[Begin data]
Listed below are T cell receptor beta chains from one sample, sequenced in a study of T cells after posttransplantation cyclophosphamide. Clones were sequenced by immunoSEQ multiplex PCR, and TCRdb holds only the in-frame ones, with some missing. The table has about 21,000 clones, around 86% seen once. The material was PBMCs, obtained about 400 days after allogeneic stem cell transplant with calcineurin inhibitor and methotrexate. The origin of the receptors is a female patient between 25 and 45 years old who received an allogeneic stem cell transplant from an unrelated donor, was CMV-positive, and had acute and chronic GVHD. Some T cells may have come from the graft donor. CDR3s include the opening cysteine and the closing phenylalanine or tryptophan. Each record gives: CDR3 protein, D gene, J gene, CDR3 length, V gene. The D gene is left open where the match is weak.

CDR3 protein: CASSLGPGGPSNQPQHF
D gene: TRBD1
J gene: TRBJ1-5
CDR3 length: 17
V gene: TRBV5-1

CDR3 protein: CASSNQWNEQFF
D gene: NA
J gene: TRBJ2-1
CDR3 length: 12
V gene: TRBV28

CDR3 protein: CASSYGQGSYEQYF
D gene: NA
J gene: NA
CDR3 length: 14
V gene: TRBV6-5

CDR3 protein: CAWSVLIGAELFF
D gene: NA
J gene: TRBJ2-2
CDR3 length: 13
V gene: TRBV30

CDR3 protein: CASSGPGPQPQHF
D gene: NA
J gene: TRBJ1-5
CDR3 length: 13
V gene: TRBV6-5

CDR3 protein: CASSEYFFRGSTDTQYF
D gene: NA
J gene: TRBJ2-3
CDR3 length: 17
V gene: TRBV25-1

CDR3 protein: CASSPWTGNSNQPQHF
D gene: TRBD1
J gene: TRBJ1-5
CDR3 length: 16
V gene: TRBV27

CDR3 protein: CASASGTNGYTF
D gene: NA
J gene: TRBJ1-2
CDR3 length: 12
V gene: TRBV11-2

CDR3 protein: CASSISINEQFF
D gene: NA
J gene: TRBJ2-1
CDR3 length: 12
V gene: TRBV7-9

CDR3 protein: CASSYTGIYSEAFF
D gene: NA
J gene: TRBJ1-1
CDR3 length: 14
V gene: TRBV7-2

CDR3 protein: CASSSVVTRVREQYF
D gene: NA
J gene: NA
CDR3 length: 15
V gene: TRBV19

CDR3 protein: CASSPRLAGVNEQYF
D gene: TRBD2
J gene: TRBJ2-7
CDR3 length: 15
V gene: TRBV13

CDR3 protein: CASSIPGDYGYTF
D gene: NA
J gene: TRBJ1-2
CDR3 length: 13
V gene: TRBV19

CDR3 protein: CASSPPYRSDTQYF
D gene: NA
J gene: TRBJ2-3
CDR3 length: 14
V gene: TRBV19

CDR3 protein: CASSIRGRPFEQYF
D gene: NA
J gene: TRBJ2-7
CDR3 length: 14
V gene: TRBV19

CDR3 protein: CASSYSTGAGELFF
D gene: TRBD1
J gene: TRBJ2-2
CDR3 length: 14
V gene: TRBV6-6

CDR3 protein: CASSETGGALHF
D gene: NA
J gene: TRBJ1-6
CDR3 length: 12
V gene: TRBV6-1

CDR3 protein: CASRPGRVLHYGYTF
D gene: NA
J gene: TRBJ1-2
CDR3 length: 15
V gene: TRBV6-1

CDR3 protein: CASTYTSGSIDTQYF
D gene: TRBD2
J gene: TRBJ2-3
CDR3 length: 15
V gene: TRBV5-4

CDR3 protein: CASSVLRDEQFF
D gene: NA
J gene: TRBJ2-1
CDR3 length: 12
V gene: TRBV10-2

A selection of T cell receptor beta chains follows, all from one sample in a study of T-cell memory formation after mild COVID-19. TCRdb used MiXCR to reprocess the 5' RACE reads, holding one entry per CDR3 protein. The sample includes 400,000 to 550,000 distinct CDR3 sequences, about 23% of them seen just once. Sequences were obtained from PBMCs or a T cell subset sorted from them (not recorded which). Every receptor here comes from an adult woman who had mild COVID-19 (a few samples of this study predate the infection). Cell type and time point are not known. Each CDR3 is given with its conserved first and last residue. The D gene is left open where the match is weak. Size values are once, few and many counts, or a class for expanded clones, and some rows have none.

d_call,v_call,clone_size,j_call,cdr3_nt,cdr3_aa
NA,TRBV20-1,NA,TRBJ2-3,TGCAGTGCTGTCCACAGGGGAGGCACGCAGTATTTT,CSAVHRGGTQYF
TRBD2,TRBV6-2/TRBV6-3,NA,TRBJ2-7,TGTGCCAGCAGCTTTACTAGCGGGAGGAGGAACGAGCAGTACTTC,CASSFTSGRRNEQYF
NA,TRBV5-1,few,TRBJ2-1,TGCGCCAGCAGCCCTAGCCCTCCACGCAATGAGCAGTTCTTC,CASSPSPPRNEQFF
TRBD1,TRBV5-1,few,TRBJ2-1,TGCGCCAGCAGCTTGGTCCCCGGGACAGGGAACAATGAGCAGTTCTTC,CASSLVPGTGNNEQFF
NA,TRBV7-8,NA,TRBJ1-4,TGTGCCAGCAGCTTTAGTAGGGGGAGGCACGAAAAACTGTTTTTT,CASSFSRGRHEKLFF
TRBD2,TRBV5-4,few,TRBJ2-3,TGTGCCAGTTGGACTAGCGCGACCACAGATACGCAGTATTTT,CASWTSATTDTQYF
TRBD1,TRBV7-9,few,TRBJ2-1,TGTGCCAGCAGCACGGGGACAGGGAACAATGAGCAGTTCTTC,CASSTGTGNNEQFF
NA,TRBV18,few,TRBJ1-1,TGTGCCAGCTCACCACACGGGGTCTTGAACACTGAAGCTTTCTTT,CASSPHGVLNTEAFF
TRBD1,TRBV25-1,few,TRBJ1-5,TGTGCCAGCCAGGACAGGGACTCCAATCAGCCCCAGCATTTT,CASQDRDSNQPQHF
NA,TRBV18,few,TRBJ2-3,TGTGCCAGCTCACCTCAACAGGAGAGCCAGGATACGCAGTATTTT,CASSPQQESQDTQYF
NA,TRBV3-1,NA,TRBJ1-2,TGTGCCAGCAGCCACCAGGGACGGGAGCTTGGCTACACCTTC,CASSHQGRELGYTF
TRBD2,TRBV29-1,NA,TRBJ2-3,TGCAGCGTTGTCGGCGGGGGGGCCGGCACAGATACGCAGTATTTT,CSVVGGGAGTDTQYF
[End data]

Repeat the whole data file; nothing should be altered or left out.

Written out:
Listed below are T cell receptor beta chains from one sample, sequenced in a study of T cells after posttransplantation cyclophosphamide. Clones were sequenced by immunoSEQ multiplex PCR, and TCRdb holds only the in-frame ones, with some missing. The table has about 21,000 clones, around 86% seen once. The material was PBMCs, obtained about 400 days after allogeneic stem cell transplant with calcineurin inhibitor and methotrexate. The origin of the receptors is a female patient between 25 and 45 years old who received an allogeneic stem cell transplant from an unrelated donor, was CMV-positive, and had acute and chronic GVHD. Some T cells may have come from the graft donor. CDR3s include the opening cysteine and the closing phenylalanine or tryptophan. Each record gives: CDR3 protein, D gene, J gene, CDR3 length, V gene. The D gene is left open where the match is weak.

CDR3 protein: CASSLGPGGPSNQPQHF
D gene: TRBD1
J gene: TRBJ1-5
CDR3 length: 17
V gene: TRBV5-1

CDR3 protein: CASSNQWNEQFF
D gene: NA
J gene: TRBJ2-1
CDR3 length: 12
V gene: TRBV28

CDR3 protein: CASSYGQGSYEQYF
D gene: NA
J gene: NA
CDR3 length: 14
V gene: TRBV6-5

CDR3 protein: CAWSVLIGAELFF
D gene: NA
J gene: TRBJ2-2
CDR3 length: 13
V gene: TRBV30

CDR3 protein: CASSGPGPQPQHF
D gene: NA
J gene: TRBJ1-5
CDR3 length: 13
V gene: TRBV6-5

CDR3 protein: CASSEYFFRGSTDTQYF
D gene: NA
J gene: TRBJ2-3
CDR3 length: 17
V gene: TRBV25-1

CDR3 protein: CASSPWTGNSNQPQHF
D gene: TRBD1
J gene: TRBJ1-5
CDR3 length: 16
V gene: TRBV27

CDR3 protein: CASASGTNGYTF
D gene: NA
J gene: TRBJ1-2
CDR3 length: 12
V gene: TRBV11-2

CDR3 protein: CASSISINEQFF
D gene: NA
J gene: TRBJ2-1
CDR3 length: 12
V gene: TRBV7-9

CDR3 protein: CASSYTGIYSEAFF
D gene: NA
J gene: TRBJ1-1
CDR3 length: 14
V gene: TRBV7-2

CDR3 protein: CASSSVVTRVREQYF
D gene: NA
J gene: NA
CDR3 length: 15
V gene: TRBV19

CDR3 protein: CASSPRLAGVNEQYF
D gene: TRBD2
J gene: TRBJ2-7
CDR3 length: 15
V gene: TRBV13

CDR3 protein: CASSIPGDYGYTF
D gene: NA
J gene: TRBJ1-2
CDR3 length: 13
V gene: TRBV19

CDR3 protein: CASSPPYRSDTQYF
D gene: NA
J gene: TRBJ2-3
CDR3 length: 14
V gene: TRBV19

CDR3 protein: CASSIRGRPFEQYF
D gene: NA
J gene: TRBJ2-7
CDR3 length: 14
V gene: TRBV19

CDR3 protein: CASSYSTGAGELFF
D gene: TRBD1
J gene: TRBJ2-2
CDR3 length: 14
V gene: TRBV6-6

CDR3 protein: CASSETGGALHF
D gene: NA
J gene: TRBJ1-6
CDR3 length: 12
V gene: TRBV6-1

CDR3 protein: CASRPGRVLHYGYTF
D gene: NA
J gene: TRBJ1-2
CDR3 length: 15
V gene: TRBV6-1

CDR3 protein: CASTYTSGSIDTQYF
D gene: TRBD2
J gene: TRBJ2-3
CDR3 length: 15
V gene: TRBV5-4

CDR3 protein: CASSVLRDEQFF
D gene: NA
J gene: TRBJ2-1
CDR3 length: 12
V gene: TRBV10-2

A selection of T cell receptor beta chains follows, all from one sample in a study of T-cell memory formation after mild COVID-19. TCRdb used MiXCR to reprocess the 5' RACE reads, holding one entry per CDR3 protein. The sample includes 400,000 to 550,000 distinct CDR3 sequences, about 23% of them seen just once. Sequences were obtained from PBMCs or a T cell subset sorted from them (not recorded which). Every receptor here comes from an adult woman who had mild COVID-19 (a few samples of this study predate the infection). Cell type and time point are not known. Each CDR3 is given with its conserved first and last residue. The D gene is left open where the match is weak. Size values are once, few and many counts, or a class for expanded clones, and some rows have none.

d_call,v_call,clone_size,j_call,cdr3_nt,cdr3_aa
NA,TRBV20-1,NA,TRBJ2-3,TGCAGTGCTGTCCACAGGGGAGGCACGCAGTATTTT,CSAVHRGGTQYF
TRBD2,TRBV6-2/TRBV6-3,NA,TRBJ2-7,TGTGCCAGCAGCTTTACTAGCGGGAGGAGGAACGAGCAGTACTTC,CASSFTSGRRNEQYF
NA,TRBV5-1,few,TRBJ2-1,TGCGCCAGCAGCCCTAGCCCTCCACGCAATGAGCAGTTCTTC,CASSPSPPRNEQFF
TRBD1,TRBV5-1,few,TRBJ2-1,TGCGCCAGCAGCTTGGTCCCCGGGACAGGGAACAATGAGCAGTTCTTC,CASSLVPGTGNNEQFF
NA,TRBV7-8,NA,TRBJ1-4,TGTGCCAGCAGCTTTAGTAGGGGGAGGCACGAAAAACTGTTTTTT,CASSFSRGRHEKLFF
TRBD2,TRBV5-4,few,TRBJ2-3,TGTGCCAGTTGGACTAGCGCGACCACAGATACGCAGTATTTT,CASWTSATTDTQYF
TRBD1,TRBV7-9,few,TRBJ2-1,TGTGCCAGCAGCACGGGGACAGGGAACAATGAGCAGTTCTTC,CASSTGTGNNEQFF
NA,TRBV18,few,TRBJ1-1,TGTGCCAGCTCACCACACGGGGTCTTGAACACTGAAGCTTTCTTT,CASSPHGVLNTEAFF
TRBD1,TRBV25-1,few,TRBJ1-5,TGTGCCAGCCAGGACAGGGACTCCAATCAGCCCCAGCATTTT,CASQDRDSNQPQHF
NA,TRBV18,few,TRBJ2-3,TGTGCCAGCTCACCTCAACAGGAGAGCCAGGATACGCAGTATTTT,CASSPQQESQDTQYF
NA,TRBV3-1,NA,TRBJ1-2,TGTGCCAGCAGCCACCAGGGACGGGAGCTTGGCTACACCTTC,CASSHQGRELGYTF
TRBD2,TRBV29-1,NA,TRBJ2-3,TGCAGCGTTGTCGGCGGGGGGGCCGGCACAGATACGCAGTATTTT,CSVVGGGAGTDTQYF